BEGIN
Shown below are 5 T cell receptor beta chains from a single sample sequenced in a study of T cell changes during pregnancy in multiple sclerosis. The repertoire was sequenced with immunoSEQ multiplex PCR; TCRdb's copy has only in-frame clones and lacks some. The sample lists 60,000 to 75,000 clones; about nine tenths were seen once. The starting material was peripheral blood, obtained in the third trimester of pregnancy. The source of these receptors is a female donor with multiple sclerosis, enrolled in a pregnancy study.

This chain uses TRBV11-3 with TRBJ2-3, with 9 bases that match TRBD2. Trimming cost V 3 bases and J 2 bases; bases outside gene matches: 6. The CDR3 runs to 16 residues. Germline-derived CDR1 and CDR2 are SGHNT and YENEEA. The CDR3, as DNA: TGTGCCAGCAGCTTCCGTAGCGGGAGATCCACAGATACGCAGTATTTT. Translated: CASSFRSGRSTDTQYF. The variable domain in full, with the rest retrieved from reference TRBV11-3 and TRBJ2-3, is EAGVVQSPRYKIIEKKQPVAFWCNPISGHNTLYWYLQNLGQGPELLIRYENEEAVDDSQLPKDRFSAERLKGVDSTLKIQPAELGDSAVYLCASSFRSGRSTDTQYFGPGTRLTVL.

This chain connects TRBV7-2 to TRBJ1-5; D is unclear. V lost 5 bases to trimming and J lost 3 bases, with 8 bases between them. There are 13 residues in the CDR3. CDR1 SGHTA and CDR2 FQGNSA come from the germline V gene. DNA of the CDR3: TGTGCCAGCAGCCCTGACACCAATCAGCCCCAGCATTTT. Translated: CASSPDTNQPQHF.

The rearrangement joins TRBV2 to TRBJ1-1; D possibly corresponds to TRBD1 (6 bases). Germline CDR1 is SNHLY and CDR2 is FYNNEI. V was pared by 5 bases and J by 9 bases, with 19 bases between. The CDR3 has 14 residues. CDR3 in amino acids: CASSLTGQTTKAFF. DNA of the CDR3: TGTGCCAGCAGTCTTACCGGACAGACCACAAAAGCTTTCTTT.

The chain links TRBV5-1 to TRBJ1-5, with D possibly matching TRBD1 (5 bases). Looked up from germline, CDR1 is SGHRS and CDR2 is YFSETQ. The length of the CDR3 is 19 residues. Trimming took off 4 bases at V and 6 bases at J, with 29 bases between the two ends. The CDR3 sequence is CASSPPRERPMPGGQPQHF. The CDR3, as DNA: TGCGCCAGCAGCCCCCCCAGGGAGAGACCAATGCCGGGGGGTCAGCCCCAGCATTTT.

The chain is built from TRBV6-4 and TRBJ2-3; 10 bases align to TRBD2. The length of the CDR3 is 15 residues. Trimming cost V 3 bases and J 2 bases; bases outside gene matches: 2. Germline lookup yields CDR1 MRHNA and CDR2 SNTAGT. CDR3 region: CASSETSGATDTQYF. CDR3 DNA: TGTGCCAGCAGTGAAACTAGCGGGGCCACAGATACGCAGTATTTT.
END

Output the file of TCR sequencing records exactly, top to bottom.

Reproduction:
Shown below are 5 T cell receptor beta chains from a single sample sequenced in a study of T cell changes during pregnancy in multiple sclerosis. The repertoire was sequenced with immunoSEQ multiplex PCR; TCRdb's copy has only in-frame clones and lacks some. The sample lists 60,000 to 75,000 clones; about nine tenths were seen once. The starting material was peripheral blood, obtained in the third trimester of pregnancy. The source of these receptors is a female donor with multiple sclerosis, enrolled in a pregnancy study.

This chain uses TRBV11-3 with TRBJ2-3, with 9 bases that match TRBD2. Trimming cost V 3 bases and J 2 bases; bases outside gene matches: 6. The CDR3 runs to 16 residues. Germline-derived CDR1 and CDR2 are SGHNT and YENEEA. The CDR3, as DNA: TGTGCCAGCAGCTTCCGTAGCGGGAGATCCACAGATACGCAGTATTTT. Translated: CASSFRSGRSTDTQYF. The variable domain in full, with the rest retrieved from reference TRBV11-3 and TRBJ2-3, is EAGVVQSPRYKIIEKKQPVAFWCNPISGHNTLYWYLQNLGQGPELLIRYENEEAVDDSQLPKDRFSAERLKGVDSTLKIQPAELGDSAVYLCASSFRSGRSTDTQYFGPGTRLTVL.

This chain connects TRBV7-2 to TRBJ1-5; D is unclear. V lost 5 bases to trimming and J lost 3 bases, with 8 bases between them. There are 13 residues in the CDR3. CDR1 SGHTA and CDR2 FQGNSA come from the germline V gene. DNA of the CDR3: TGTGCCAGCAGCCCTGACACCAATCAGCCCCAGCATTTT. Translated: CASSPDTNQPQHF.

The rearrangement joins TRBV2 to TRBJ1-1; D possibly corresponds to TRBD1 (6 bases). Germline CDR1 is SNHLY and CDR2 is FYNNEI. V was pared by 5 bases and J by 9 bases, with 19 bases between. The CDR3 has 14 residues. CDR3 in amino acids: CASSLTGQTTKAFF. DNA of the CDR3: TGTGCCAGCAGTCTTACCGGACAGACCACAAAAGCTTTCTTT.

The chain links TRBV5-1 to TRBJ1-5, with D possibly matching TRBD1 (5 bases). Looked up from germline, CDR1 is SGHRS and CDR2 is YFSETQ. The length of the CDR3 is 19 residues. Trimming took off 4 bases at V and 6 bases at J, with 29 bases between the two ends. The CDR3 sequence is CASSPPRERPMPGGQPQHF. The CDR3, as DNA: TGCGCCAGCAGCCCCCCCAGGGAGAGACCAATGCCGGGGGGTCAGCCCCAGCATTTT.

The chain is built from TRBV6-4 and TRBJ2-3; 10 bases align to TRBD2. The length of the CDR3 is 15 residues. Trimming cost V 3 bases and J 2 bases; bases outside gene matches: 2. Germline lookup yields CDR1 MRHNA and CDR2 SNTAGT. CDR3 region: CASSETSGATDTQYF. CDR3 DNA: TGTGCCAGCAGTGAAACTAGCGGGGCCACAGATACGCAGTATTTT.